For those of you older then 30, today was a big day in terms of the history of the computer. 30 years ago today, The Macintosh Computer was introduced leading to a drastic change in how we use computers and other forms of technology. For those of you under 30, this is the foundation that lead to the marvels you hold in your hands today.

http://www.apple.com/30-years/

Where will the next 30 years take us, and what part will you play in shaping it?

Steve Jobs introducing the Macintosh which shows his marketing and presentation genius.

 

VoiceThread Updates iOS App

VoiceThread

I have been a fan of VoiceThread for many years and use it with our school under the Ed.VoiceThread domain. The iOS app was a getting a bit long in the tooth so was excited to see that they have updated it to both take advantage of the iOS 7 update but also to make the use easier. I have been testing it and even though I had some issues to work out since we not only use the ed.voicethread sub-domain, we also use a single-sign on through Shibboleth which I think may have made things a bit more complicated on our end.

I was successful when I chose the following setup in Settings in VoiceThread:

VTiOS7

The sharing has improved but still not as powerful as on a desktop or laptop. The addition of groups will definitely help although I generally start in the computer lab where students create the VoiceThread and then embed it into our Moodle course inside of a forum. We could do the same with a group although I would need to manage those groups which can be more effort then I want to put into the process. Still, the fact that VoiceThread has continued to iterate and improve their product is impressive given they had to adjust to the mobile non-Flash world.

To learn more about the changes to the iOS app go here.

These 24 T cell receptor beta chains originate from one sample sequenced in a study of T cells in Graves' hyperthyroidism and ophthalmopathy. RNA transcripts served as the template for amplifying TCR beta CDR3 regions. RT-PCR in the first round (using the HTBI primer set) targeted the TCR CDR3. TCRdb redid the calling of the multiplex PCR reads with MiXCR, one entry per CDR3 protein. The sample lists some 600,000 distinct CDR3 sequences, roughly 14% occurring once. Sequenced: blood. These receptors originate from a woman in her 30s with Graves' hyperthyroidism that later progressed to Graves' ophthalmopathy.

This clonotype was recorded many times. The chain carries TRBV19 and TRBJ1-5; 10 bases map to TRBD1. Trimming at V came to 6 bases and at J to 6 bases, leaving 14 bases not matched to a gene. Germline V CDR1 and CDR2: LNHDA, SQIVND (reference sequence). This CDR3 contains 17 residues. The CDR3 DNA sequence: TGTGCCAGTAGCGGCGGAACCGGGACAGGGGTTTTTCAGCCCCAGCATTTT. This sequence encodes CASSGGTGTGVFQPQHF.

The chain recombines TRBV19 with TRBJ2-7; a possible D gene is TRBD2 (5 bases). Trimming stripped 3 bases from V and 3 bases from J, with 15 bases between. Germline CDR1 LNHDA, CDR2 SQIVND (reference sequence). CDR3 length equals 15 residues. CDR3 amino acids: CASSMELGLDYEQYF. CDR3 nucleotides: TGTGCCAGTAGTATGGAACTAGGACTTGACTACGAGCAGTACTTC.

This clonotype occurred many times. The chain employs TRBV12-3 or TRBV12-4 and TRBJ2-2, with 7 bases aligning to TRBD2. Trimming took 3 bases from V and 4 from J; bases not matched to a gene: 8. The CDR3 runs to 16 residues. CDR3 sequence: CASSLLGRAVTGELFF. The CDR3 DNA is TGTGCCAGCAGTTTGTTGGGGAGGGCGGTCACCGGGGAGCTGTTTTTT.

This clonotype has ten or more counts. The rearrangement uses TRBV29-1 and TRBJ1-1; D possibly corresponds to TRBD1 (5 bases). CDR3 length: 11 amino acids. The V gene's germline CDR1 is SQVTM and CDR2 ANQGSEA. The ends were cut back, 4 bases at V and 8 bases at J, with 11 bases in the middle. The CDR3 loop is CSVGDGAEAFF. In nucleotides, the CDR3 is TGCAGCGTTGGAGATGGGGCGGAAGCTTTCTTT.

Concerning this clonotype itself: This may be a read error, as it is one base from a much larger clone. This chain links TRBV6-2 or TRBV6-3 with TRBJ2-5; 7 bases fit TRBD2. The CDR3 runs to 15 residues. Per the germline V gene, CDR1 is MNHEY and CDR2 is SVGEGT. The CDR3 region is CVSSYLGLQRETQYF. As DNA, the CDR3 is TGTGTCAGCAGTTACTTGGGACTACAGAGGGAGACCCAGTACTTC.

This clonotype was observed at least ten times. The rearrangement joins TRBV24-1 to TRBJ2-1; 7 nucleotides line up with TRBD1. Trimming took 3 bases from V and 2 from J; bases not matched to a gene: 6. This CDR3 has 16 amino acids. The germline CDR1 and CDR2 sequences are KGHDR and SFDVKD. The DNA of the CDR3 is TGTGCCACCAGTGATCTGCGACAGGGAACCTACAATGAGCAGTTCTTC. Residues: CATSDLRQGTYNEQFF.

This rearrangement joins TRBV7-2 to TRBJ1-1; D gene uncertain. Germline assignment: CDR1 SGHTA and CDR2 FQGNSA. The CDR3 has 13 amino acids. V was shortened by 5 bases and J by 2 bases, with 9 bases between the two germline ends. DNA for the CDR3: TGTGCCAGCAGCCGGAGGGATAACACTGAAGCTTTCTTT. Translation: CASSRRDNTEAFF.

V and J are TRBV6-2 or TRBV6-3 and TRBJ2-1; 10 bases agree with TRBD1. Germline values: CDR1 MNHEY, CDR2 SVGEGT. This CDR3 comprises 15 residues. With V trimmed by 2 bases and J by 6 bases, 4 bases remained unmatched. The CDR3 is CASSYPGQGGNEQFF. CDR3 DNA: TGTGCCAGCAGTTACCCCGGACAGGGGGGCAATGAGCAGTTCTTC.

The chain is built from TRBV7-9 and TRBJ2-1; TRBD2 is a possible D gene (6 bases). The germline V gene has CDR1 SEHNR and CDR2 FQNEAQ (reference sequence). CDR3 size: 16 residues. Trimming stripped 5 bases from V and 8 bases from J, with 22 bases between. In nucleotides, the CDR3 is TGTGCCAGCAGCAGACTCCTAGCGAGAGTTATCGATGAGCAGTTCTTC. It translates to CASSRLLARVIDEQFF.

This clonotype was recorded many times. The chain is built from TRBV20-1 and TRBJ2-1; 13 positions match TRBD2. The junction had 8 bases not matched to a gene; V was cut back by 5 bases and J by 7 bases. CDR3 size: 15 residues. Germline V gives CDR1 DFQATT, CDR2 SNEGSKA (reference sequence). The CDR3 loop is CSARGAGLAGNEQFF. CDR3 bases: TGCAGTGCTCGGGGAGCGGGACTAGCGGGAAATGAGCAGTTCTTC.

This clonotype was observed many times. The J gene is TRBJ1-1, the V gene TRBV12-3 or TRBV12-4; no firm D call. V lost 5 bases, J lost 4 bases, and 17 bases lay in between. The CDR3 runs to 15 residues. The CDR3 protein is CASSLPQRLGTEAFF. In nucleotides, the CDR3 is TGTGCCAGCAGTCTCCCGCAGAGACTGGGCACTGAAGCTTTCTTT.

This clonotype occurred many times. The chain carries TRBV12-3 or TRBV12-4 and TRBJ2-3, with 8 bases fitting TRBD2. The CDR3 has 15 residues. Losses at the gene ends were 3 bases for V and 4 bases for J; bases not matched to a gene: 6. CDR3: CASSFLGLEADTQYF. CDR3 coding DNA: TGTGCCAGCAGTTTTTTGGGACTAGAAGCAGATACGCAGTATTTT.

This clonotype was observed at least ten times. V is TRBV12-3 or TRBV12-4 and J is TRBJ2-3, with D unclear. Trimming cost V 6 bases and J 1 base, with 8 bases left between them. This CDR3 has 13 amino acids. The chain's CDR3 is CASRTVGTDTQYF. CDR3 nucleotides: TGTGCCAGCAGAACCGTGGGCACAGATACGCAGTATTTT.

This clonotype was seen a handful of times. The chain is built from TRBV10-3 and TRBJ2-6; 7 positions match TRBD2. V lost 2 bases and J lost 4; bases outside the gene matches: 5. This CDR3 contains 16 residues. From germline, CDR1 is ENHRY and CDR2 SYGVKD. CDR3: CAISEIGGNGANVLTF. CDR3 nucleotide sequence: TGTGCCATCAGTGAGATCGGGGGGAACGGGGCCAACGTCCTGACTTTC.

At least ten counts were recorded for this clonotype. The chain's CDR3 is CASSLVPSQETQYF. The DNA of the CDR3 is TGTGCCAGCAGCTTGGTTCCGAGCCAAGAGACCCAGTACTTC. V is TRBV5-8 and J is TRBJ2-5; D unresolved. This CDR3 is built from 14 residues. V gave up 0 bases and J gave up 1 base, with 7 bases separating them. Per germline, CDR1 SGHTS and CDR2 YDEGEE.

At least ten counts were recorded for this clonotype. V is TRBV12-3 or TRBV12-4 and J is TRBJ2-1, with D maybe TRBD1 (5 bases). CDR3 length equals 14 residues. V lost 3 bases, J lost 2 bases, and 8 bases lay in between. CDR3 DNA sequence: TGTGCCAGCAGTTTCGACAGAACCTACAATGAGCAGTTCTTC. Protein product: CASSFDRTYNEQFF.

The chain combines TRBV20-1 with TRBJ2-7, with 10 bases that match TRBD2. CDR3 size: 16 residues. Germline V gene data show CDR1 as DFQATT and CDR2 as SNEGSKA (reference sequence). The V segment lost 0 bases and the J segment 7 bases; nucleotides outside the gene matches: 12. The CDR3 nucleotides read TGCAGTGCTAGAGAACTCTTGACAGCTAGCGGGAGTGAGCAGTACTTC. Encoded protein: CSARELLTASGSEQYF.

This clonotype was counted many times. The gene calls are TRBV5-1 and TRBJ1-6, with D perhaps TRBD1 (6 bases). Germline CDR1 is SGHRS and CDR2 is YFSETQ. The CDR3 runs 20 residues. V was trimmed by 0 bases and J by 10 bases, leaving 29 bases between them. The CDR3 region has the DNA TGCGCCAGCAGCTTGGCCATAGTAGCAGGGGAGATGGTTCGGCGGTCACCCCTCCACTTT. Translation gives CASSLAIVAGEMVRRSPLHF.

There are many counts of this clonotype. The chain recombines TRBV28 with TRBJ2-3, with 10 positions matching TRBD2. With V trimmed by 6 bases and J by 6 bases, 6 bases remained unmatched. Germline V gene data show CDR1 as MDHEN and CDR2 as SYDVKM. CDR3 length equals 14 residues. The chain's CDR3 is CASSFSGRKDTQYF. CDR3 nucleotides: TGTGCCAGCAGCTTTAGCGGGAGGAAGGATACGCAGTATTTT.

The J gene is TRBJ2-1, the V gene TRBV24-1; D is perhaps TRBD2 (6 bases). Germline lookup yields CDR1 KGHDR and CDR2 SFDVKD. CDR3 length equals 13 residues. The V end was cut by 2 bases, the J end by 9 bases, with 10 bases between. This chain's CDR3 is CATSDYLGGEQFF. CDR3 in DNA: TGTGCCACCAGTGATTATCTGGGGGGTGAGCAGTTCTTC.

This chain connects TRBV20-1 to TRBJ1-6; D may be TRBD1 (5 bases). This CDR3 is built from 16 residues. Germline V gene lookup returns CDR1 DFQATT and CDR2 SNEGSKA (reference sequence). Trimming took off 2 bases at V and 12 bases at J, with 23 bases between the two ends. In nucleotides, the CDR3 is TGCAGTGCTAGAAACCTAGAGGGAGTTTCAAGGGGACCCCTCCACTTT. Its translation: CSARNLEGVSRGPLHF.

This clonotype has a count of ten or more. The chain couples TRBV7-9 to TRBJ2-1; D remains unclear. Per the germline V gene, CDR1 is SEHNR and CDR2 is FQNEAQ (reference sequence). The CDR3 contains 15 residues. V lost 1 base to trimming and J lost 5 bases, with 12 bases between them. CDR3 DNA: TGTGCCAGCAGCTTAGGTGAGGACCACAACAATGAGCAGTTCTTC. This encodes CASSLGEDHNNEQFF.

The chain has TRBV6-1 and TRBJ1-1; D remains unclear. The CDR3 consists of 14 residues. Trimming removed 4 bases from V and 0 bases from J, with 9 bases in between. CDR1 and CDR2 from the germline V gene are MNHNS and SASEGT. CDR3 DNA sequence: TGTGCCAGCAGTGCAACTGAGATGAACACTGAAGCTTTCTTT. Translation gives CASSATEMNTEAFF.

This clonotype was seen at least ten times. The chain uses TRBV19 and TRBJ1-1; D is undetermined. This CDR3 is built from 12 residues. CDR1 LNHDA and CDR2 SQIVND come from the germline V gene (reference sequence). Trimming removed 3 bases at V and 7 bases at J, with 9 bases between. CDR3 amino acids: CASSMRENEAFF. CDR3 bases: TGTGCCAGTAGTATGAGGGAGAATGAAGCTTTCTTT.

When Peering Disagreements Stop Digital Learning

YouTube Error Message for Khan Academy 9_23_13

YouTube error

 

There is so much promise of learning with video. YouTube, School Tube, Khan Academy, and the list goes on. Each day though at school the promise of learning is lost because of the way internet service providers and content providers get a long. We have struggled with having a solid dependable connection to YouTube since last January. This is about the same time that Time Warner Cable and Google/YouTube stopped working on their Peering Agreement. Google/YouTube wanted to put a caching server inside of Time Warner Cable’s network hub so the videos could be shared faster since they would be stored locally and not have to come from a Google server. No way would Time Warner Cable allow that since they are in the content business as well. So even though we pay for a 100 MB connection to our Gigabit Ethernet connection, we get this message. Out IT department has made adjustments to help but there is nothing more they can do. This is a great article from Arstechnica on why the promise of digital learning will not be fulfilled until these agreements stay out of the way of learning. http://arstechnica.com/information-technology/2013/07/why-youtube-buffers-the-secret-deals-that-make-and-break-online-video/